Last week I started rereading 2000 Miles To Open Road by Trey R. Barker. We published it at Five Star and it got nothing but raves from virtually very quarter. Trey is a young police officer who I predict will be a major name in crime fiction once his new books begin appearing. We had in common at the time we published his first novel the fact that we were both going through the early stages of battling cancer. We didn't know this until after the book was published. Trey's experience was brutal. But the cancer diary he kept is one of the most eloquent and articulate pieces of real life I've ever read. Happily he's doing well now. We've exchanged a few letters in the past several days and I'll quote from two of them here as a way of enticing you on to his blog. It offers and exceptionally perceptive take on life, writing and the life of a police officer. Here's the link:
"And you're right about neo noir street crime. Most of it, it seems to me, is so over the top anymore...2000 MILES TO OPEN ROAD is - vaguely - my version of that kind of highly stylized violence and street crime. What's funny to me is that, when faced with real street crime and real violence, most people I've dealt with find themselves feeling sort of let down, as though it were somehow anticlimactic, because they've been taught that it'ss got dramatic music and it's in slow motion with tilt/pan camera angles and everyone involved says really profound things as it's happening.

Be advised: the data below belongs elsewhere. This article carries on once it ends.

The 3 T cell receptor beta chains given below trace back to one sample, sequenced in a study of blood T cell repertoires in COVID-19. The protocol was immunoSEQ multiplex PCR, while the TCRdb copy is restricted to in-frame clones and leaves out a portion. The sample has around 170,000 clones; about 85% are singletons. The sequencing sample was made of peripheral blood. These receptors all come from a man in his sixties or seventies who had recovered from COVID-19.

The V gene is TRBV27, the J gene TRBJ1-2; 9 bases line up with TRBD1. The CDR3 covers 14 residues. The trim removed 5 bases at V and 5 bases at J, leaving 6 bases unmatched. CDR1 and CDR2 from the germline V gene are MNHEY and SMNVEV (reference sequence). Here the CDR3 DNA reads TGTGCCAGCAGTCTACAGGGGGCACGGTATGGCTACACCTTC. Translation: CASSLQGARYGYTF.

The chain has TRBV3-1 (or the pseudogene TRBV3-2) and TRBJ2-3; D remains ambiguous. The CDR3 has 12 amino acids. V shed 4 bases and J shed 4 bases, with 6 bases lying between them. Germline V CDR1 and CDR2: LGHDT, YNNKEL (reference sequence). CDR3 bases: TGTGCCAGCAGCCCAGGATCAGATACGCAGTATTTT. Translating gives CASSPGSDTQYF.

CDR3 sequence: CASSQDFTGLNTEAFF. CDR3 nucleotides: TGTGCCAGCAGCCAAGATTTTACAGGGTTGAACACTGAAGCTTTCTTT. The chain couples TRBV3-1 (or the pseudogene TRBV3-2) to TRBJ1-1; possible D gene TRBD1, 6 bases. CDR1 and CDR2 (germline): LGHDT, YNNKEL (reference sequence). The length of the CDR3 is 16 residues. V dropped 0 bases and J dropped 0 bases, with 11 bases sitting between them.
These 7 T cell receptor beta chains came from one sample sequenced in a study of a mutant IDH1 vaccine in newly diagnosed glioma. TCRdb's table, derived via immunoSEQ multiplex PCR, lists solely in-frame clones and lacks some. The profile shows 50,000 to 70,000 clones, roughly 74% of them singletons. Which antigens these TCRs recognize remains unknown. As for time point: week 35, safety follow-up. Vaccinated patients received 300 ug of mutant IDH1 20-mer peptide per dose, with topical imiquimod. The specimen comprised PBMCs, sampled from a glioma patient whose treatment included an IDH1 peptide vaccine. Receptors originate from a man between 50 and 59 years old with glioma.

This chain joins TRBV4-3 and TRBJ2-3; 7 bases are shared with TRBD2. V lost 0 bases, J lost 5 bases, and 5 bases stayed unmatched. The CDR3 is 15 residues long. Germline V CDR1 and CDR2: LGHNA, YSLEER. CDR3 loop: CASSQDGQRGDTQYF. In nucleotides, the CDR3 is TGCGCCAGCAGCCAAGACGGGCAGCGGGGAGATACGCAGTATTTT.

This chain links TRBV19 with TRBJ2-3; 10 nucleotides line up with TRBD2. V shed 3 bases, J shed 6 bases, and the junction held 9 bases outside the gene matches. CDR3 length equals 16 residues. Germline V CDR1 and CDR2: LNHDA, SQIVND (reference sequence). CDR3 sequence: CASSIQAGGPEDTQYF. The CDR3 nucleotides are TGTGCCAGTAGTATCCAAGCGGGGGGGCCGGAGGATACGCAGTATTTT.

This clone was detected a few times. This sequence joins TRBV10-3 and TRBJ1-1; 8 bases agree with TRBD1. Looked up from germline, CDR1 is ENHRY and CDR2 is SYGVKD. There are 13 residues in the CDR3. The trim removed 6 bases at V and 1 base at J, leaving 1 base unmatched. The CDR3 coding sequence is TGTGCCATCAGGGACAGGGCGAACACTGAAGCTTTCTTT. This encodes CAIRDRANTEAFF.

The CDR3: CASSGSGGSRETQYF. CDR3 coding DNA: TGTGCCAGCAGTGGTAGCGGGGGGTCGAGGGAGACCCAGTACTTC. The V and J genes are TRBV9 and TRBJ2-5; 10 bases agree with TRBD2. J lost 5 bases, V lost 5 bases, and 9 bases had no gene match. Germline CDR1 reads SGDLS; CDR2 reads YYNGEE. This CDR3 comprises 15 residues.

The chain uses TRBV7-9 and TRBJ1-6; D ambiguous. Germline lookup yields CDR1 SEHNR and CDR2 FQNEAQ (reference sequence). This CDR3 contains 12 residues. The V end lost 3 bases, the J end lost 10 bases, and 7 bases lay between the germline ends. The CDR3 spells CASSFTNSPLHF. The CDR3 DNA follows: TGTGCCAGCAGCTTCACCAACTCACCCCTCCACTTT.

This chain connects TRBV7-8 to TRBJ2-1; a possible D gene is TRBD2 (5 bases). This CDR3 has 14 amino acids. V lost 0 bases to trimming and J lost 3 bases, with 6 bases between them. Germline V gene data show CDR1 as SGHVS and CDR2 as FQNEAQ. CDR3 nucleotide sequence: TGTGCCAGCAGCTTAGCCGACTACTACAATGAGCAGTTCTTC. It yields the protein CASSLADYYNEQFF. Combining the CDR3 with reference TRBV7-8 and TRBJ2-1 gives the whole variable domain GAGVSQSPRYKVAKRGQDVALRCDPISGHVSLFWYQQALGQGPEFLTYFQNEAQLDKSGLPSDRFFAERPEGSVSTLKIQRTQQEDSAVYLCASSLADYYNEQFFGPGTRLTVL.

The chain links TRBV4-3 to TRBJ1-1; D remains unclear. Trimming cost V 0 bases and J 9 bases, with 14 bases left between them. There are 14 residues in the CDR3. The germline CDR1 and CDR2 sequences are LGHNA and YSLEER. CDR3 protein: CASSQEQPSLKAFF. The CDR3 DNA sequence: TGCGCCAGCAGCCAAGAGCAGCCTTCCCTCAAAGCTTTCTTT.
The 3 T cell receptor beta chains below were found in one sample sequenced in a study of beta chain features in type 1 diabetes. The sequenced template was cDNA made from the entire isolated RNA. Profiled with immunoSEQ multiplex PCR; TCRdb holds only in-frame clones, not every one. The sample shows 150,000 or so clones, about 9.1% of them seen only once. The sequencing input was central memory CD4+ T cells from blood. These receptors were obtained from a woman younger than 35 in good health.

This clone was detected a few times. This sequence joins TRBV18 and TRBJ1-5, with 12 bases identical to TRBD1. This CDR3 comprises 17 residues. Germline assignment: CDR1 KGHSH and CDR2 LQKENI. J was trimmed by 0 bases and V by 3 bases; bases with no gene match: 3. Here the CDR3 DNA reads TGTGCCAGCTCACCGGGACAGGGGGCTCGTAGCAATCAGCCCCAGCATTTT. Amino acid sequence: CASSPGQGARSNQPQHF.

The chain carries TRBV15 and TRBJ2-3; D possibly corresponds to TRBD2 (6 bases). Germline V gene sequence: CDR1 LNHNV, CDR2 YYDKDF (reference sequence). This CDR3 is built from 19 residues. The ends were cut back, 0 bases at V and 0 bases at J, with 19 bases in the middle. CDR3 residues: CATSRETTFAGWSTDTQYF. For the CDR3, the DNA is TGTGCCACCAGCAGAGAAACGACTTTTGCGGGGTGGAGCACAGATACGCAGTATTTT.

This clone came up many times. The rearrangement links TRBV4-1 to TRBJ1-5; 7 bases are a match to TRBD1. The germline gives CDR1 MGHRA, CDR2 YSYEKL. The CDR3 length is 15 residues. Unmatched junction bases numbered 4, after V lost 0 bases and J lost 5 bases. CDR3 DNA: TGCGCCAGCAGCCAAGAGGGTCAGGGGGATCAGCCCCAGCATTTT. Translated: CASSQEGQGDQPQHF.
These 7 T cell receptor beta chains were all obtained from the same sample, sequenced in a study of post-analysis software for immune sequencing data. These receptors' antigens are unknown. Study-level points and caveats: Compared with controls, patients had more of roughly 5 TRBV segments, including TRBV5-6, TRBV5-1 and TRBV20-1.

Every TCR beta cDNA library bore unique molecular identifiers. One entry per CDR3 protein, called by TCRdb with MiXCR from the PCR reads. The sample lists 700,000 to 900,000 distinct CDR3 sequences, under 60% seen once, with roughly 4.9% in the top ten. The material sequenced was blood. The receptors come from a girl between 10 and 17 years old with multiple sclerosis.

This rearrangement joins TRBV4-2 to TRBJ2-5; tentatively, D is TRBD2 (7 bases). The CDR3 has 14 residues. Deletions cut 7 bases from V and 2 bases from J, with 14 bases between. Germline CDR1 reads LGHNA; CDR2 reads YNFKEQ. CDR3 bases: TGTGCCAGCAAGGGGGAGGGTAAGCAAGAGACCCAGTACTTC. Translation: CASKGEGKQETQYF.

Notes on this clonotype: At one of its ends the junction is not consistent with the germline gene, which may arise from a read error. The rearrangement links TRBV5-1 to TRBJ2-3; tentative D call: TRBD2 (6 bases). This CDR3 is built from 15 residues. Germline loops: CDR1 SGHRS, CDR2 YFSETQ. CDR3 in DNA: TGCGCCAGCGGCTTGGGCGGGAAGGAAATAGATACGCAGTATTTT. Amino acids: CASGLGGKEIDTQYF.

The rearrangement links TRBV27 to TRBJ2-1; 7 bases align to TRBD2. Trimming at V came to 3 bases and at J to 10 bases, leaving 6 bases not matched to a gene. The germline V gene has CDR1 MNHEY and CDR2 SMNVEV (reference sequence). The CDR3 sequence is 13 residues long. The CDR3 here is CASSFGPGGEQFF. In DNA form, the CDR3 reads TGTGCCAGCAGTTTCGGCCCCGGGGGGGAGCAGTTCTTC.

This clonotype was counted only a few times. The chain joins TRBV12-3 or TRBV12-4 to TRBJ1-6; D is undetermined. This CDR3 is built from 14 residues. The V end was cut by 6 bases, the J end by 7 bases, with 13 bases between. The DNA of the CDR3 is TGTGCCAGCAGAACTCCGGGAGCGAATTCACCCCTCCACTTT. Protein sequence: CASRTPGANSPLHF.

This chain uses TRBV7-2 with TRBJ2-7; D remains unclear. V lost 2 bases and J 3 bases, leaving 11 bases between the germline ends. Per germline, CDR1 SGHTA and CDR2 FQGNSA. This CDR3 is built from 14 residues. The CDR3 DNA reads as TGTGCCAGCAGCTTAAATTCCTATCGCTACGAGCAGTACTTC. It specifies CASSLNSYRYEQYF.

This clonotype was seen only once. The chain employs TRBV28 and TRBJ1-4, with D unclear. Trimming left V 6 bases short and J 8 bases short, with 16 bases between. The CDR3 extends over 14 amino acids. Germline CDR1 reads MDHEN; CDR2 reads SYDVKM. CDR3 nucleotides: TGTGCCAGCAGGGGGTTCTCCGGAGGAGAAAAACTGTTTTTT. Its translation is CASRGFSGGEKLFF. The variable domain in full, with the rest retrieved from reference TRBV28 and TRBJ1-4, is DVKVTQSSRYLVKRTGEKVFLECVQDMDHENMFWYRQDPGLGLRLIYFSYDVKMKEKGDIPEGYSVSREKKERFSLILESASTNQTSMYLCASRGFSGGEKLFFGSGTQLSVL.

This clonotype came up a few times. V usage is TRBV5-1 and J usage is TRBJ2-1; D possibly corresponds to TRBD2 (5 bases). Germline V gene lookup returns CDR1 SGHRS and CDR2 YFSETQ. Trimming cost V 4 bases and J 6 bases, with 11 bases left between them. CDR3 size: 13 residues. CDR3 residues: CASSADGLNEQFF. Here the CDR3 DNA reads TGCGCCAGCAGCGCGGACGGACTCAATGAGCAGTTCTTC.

"Ain't like that at all and if writers would read more non-fiction, they'd know that."
" I loved the letter from your son. I was going to respond but hadn't set up an account and didn't have time then blah blah blah. We haven't had any farm accidents around here this summer but, as I was going to say in the response, most of the farmers seem to have a constant, low-level anxiety about it, as though when it happens they'll be shocked but not surprised. Actually, it's sort of like big city cops, who seem to always have that will a cop die today question in the back of their heads."